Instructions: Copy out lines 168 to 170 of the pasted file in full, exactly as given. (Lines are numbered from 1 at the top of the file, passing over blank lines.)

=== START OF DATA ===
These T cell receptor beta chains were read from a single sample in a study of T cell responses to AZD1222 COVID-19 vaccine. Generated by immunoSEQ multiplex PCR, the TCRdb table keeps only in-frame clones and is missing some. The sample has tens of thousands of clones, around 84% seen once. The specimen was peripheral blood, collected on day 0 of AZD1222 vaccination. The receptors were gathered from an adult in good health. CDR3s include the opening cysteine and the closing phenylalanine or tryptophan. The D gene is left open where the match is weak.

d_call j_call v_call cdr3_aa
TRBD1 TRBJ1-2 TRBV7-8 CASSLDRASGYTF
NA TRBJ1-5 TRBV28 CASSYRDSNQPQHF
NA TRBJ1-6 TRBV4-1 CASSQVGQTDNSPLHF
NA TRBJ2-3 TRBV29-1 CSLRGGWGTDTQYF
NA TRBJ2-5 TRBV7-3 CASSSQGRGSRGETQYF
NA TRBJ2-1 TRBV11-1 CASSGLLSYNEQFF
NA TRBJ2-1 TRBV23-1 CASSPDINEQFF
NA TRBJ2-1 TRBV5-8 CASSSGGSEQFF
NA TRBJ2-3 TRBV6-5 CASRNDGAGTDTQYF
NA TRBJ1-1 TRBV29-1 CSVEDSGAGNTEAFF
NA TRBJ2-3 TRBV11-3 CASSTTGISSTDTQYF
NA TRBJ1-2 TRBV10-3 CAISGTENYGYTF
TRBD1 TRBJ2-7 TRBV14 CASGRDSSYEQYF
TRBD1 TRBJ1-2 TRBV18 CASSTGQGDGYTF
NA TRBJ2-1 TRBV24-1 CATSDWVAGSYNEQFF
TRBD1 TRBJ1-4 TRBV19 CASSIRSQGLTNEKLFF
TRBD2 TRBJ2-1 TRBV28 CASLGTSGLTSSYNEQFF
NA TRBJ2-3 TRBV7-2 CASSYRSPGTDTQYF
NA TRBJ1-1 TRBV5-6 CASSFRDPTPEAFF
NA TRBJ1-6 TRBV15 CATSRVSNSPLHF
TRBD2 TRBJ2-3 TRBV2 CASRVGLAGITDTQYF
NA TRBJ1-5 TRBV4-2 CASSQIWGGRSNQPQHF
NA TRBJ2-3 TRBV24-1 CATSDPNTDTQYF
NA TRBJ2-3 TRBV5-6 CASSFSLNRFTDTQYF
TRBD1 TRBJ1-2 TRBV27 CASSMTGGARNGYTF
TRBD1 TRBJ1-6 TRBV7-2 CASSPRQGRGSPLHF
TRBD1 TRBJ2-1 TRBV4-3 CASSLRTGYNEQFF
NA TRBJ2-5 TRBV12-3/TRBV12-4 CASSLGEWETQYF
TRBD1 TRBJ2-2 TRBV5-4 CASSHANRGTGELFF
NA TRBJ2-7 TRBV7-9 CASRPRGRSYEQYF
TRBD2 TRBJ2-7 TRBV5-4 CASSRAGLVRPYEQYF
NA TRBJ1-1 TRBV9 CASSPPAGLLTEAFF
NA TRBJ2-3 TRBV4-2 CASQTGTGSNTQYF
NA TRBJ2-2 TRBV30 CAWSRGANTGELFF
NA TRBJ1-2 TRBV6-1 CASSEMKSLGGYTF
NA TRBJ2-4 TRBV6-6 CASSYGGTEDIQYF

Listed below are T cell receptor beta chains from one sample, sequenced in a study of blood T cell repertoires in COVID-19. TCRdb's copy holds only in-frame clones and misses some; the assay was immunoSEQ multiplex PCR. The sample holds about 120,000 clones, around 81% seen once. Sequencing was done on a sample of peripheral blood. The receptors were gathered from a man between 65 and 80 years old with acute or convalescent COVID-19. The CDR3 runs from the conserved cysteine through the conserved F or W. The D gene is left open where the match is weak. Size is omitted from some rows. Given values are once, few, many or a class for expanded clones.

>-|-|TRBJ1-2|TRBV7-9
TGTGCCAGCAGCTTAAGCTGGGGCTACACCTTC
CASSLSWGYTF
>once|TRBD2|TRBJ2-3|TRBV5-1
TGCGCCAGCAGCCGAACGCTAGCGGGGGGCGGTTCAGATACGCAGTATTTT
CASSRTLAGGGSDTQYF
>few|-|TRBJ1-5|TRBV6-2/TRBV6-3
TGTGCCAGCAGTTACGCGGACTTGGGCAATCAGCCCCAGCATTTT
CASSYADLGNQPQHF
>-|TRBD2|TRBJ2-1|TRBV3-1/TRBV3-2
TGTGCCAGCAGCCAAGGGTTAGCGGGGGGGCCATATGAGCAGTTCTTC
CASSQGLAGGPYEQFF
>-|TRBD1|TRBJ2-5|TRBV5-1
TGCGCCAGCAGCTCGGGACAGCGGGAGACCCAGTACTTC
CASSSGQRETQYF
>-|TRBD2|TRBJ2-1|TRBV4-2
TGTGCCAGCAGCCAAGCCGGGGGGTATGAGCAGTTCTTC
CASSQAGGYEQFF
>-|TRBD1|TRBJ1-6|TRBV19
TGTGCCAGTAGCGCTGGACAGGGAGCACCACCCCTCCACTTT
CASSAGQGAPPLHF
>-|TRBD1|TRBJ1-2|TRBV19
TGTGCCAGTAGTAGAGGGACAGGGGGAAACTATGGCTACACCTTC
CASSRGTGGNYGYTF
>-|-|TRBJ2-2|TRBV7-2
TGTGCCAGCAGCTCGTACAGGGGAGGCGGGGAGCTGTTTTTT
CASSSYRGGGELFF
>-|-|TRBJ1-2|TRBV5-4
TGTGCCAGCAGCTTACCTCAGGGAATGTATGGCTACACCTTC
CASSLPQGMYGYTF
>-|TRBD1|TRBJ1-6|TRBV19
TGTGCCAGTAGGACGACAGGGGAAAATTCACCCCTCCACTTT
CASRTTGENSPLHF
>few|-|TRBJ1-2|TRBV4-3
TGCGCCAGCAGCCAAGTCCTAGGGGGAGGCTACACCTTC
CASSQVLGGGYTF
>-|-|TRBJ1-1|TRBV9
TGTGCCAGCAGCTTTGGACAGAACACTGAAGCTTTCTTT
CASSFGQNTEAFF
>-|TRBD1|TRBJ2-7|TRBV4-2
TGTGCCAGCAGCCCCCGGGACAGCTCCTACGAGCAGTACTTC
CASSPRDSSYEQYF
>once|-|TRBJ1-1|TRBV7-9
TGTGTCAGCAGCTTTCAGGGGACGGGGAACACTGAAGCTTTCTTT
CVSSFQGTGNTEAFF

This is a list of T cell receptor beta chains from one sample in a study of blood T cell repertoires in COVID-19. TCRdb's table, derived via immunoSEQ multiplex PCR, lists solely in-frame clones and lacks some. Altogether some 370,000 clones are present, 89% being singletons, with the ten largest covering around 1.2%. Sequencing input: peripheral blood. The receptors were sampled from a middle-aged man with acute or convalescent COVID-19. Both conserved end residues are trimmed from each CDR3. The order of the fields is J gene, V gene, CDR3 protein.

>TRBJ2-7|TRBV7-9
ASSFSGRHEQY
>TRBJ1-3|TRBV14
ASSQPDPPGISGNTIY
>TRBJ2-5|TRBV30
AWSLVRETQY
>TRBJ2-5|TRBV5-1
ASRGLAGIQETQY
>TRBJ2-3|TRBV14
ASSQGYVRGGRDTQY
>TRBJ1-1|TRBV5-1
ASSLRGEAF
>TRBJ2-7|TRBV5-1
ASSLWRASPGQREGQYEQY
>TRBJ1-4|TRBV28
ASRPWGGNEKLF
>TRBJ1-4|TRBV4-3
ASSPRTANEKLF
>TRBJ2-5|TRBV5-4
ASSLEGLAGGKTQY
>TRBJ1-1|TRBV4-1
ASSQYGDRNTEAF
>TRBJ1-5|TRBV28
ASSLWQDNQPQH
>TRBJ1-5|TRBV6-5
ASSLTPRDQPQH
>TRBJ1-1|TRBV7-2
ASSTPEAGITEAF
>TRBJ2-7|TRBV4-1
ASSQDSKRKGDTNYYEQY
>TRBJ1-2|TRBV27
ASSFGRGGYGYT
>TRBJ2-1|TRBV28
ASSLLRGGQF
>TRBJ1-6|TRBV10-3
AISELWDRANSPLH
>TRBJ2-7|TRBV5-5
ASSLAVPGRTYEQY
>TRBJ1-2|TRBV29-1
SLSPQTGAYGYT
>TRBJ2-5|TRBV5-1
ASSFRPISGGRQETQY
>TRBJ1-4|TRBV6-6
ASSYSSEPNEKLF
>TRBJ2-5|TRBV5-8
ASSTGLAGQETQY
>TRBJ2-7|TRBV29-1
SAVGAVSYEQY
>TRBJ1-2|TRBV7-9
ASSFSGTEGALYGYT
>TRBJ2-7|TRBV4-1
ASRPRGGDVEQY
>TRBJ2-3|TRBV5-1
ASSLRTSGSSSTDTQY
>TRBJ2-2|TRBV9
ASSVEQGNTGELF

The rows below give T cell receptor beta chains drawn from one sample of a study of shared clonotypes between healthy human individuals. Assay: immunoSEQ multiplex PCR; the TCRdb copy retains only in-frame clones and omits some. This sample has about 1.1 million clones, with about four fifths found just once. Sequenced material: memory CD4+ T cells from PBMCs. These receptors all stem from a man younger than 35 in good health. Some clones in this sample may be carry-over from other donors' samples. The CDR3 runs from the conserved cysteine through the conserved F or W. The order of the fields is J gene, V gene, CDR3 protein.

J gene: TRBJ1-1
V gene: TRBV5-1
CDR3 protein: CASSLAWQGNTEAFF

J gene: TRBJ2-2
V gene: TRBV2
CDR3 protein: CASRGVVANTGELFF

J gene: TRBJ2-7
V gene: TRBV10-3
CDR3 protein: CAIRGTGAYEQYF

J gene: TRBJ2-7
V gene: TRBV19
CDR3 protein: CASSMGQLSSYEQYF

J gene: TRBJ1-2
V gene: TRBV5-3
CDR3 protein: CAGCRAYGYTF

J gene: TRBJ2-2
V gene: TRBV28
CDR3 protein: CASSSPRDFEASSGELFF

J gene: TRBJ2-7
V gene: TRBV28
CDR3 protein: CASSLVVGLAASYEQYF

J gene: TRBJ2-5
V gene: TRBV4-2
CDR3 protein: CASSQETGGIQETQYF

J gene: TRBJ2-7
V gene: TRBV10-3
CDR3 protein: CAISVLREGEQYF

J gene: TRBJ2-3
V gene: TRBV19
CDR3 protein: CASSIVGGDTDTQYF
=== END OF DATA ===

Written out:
V gene: TRBV10-3
CDR3 protein: CAISVLREGEQYF

J gene: TRBJ2-3